Saturday, August 28, 2021

Internet for Digital Nomads

So you want to see the world and work while doing it? If the work you do depends on the internet there is no better time than the current times and it may get better but you need to make some considerations.

When you are traveling on a van, camper or backpacking internationally, you can't count on good WiFi availability or cell coverage so you need to plan according to your needs. Hopefully this miniguide will help you.

What kind of internet access do you need?
Before you do anything else, you need to assess your usage requirements. You need to consider volume, bandwidth, latency and availability requirements

Volume: The amount of data you use every month for work and personal tasks. It is usually measured in GB.

Bandwidth: the minimum data transfer rate you need to do the job you do. It is usually measured in Mbps.

Latency: round trip time of data packages. This is, the time between your computer sending the data package, getting to the remote location and receiving a confirmation signal. It is measured in milliseconds.

Availability: How much do you depend on a reliable connection.

With those definitions out of the way, here is how to assess your usage:

If you currently work from home you can look at the stats in your home router or your home provider website. Analyze if there are "optional usage loads" such as streaming which you can defer.

Asses your bandwith needs: Are you regularly in vidéoconférences or do you need to transfer large chunks of data at a time requiring fast speed? For that check at the applications requirements. They will usually say "at least xxx Mbps". E.g. zoom requirements

Do the research for your most critical applications. And add up things you need to do concurrently. e.g. if you use app A which needs 1 Mbps and app B which needs 2 Mbps, then you need at least 3 Mbps.

Consider the most critical applications to decide the minimum. Latency requirements are usually listed as part of the application requirements. Consult the vendor information.
Do you work with remote databases? High latency will suck regardless of the bandwidth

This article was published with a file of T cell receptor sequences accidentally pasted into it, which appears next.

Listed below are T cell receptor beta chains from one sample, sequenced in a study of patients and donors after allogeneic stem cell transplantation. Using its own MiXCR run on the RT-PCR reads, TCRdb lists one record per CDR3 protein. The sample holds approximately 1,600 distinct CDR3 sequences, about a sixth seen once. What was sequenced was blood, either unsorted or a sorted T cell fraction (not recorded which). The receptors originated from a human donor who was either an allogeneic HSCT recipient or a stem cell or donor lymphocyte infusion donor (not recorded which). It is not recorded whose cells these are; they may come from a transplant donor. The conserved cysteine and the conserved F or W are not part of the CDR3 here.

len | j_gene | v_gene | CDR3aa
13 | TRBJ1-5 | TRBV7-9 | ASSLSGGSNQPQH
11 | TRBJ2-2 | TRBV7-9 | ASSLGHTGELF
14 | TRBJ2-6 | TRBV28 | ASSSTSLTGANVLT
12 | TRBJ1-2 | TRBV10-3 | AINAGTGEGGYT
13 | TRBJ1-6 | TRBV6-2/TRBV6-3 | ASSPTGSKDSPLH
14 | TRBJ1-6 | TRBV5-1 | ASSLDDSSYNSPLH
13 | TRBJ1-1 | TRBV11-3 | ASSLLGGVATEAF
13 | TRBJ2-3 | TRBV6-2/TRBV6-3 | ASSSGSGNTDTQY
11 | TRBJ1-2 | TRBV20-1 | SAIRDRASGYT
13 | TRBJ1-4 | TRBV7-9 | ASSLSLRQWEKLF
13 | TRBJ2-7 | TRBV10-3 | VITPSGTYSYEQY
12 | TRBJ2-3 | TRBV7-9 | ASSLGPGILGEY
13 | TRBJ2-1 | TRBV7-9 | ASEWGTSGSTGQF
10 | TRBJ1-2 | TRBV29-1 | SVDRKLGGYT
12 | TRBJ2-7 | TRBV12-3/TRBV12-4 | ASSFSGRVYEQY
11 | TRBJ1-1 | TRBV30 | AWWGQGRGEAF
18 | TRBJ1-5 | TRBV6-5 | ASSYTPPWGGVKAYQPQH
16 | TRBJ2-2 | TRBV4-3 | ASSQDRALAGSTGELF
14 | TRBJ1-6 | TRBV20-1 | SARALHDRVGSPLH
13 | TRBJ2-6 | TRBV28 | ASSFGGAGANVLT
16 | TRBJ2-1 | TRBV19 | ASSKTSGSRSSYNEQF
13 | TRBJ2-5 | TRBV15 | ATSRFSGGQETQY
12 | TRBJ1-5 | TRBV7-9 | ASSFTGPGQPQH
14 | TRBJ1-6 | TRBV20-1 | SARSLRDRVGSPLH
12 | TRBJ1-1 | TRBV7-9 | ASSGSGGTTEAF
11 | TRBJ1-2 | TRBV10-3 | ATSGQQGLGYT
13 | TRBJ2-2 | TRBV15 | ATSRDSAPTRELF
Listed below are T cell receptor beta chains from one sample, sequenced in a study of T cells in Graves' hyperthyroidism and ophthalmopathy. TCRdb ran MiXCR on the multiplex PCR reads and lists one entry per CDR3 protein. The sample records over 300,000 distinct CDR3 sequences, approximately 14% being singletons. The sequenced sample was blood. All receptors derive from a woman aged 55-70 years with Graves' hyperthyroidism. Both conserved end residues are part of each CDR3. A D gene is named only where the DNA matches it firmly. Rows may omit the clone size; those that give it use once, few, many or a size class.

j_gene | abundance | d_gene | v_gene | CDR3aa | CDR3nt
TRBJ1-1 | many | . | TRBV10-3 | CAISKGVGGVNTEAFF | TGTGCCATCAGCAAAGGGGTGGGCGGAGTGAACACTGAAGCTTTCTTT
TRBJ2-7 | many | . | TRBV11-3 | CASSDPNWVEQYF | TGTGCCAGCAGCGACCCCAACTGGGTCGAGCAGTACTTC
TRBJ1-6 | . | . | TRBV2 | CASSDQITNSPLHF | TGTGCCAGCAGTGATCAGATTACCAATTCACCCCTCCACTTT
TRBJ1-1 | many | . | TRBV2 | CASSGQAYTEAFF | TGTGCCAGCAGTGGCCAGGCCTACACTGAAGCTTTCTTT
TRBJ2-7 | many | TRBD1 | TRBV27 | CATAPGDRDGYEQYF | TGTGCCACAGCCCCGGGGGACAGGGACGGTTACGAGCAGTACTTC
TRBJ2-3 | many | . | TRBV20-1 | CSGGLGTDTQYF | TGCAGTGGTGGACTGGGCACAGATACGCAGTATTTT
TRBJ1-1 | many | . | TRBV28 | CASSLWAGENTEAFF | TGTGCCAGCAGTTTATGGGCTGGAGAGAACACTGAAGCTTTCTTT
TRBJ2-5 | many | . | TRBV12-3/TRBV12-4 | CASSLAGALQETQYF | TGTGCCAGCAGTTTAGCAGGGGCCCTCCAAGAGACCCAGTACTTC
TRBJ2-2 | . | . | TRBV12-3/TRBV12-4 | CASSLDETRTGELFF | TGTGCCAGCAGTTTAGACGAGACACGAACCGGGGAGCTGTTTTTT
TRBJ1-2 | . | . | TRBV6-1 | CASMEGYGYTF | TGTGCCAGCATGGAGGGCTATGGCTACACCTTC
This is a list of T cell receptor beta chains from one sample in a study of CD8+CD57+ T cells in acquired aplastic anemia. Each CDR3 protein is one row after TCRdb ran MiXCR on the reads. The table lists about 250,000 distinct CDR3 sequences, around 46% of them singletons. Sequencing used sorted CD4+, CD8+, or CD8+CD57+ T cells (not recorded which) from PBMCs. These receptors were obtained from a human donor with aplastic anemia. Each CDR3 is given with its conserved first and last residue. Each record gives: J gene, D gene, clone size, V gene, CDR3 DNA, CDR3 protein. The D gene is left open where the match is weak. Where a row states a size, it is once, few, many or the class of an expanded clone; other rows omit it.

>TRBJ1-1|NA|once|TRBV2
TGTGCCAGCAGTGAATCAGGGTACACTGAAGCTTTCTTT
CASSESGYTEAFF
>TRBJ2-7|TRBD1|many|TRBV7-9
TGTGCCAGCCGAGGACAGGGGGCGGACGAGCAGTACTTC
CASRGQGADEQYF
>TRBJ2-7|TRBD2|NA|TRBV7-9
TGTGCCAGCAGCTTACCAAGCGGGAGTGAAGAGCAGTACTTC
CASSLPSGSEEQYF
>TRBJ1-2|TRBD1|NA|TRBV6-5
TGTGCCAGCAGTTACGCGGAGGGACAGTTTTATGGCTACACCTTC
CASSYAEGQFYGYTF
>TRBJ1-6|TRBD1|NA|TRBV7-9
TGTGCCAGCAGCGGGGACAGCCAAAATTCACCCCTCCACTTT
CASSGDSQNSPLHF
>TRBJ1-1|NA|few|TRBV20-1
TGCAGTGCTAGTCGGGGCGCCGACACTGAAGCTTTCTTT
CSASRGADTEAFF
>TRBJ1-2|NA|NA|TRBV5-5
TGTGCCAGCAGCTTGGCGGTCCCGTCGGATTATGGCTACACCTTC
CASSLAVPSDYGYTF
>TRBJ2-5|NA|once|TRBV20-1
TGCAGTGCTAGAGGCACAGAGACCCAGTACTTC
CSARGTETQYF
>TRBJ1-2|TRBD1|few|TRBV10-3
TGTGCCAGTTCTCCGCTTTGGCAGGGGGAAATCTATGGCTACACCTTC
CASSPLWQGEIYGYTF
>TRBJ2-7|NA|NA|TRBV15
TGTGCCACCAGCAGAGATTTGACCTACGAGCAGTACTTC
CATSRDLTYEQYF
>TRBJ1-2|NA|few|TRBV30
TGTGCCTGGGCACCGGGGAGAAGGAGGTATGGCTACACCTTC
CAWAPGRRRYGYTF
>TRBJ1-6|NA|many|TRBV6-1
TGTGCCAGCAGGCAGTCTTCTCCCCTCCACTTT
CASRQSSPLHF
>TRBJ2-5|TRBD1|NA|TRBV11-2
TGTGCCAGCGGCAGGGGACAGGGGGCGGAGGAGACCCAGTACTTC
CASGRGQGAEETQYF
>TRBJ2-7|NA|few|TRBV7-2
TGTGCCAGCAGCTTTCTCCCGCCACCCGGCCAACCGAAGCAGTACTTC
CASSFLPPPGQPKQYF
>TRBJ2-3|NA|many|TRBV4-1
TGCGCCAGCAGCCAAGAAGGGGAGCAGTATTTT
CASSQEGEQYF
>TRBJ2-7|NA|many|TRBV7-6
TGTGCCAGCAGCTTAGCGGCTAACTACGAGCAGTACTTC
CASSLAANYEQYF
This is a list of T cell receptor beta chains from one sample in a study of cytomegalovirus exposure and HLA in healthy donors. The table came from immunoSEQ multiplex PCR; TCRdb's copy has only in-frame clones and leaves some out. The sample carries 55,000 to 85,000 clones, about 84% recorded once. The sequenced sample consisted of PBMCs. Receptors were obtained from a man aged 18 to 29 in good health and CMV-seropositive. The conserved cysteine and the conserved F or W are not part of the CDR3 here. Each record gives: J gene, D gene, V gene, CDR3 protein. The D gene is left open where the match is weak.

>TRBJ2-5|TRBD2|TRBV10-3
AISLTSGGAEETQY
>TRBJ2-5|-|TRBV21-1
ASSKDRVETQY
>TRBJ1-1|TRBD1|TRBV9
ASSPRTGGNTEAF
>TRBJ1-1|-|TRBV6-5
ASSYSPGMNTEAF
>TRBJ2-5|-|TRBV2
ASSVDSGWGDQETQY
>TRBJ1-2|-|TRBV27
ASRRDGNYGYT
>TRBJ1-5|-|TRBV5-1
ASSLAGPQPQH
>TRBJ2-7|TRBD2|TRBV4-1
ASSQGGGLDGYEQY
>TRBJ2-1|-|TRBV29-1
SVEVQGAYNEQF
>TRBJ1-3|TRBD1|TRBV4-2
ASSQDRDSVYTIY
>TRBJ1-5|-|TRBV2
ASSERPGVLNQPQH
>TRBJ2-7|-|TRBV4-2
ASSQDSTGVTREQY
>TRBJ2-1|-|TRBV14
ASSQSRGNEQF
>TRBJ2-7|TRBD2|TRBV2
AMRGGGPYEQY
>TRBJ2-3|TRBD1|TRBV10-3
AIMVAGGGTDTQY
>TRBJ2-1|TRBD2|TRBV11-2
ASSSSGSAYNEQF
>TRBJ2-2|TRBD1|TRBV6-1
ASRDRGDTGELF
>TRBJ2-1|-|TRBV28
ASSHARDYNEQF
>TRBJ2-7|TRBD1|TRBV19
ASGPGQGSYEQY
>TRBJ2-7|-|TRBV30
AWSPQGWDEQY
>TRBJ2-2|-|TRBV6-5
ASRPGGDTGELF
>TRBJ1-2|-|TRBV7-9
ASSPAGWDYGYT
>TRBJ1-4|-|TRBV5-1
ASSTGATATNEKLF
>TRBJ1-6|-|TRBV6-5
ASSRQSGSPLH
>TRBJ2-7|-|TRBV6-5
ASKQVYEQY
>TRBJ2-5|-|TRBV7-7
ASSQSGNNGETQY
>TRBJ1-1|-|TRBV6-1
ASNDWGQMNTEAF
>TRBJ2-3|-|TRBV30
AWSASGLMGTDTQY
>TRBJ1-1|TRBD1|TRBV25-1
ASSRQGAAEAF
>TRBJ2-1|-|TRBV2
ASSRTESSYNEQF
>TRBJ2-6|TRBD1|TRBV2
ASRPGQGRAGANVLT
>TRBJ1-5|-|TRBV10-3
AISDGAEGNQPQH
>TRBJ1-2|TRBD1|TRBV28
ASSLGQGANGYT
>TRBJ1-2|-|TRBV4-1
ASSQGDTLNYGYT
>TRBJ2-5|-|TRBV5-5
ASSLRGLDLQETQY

For gaming you may be OK with 30 ms. Less than that it may be painful when you die before you see your opponent :)

But for Voice over IP 150 ms should be good. And for email, web, social media or srreaming it doesn't really matter.

Can you work disconnected for a while and then connect as required or do you need constant access to the internet?

Putting it all together
Now that you know your requirements you can start figuring out what kind of access you need. Here is the list of options from more expensive to cheapest:

Super high availability and low volume regardless of any other consideration (location, speed, latency): You will need a satellite connection. It will allow you to send and receive email, send text and other low usage activities regardless of where you are in the world.

High bandwith + high volume + low latency + high availability or even just consistent low latency: Forget about depending on the celular network, hotspots or public Wifi. Plan your route based on co-working spaces availability.

High bandwith + High volume + high availability: get an unlimited, non throttled data plan and plan your route based on your network coverage map. Get a cellphone booster such as weboost.

High volume + high availability: Get an unlimited mobile plan even if it is throttled. You can leverage public or campgrown hotspots as needed. Get a good wifi extender.such as wifi camp pro 2.

High volume: you can leverage public or campground hot spots as needed.

Low everything: (e.g. using the web, reading emails, text messaging apps, social media) then just your current data plan plus leveraging public and campground hotspots as needed.

With that information you may also want to adapt your usage to conditions.

In our case, we need to find good co-working spaces during some period of the month but can live with good cell coverage and public and campground hotspots otherwise.  Moving some intensive database processes to the server side will also reduce the number of days requiring co-working spaces.

Good luck in your travels and see you around!

No comments: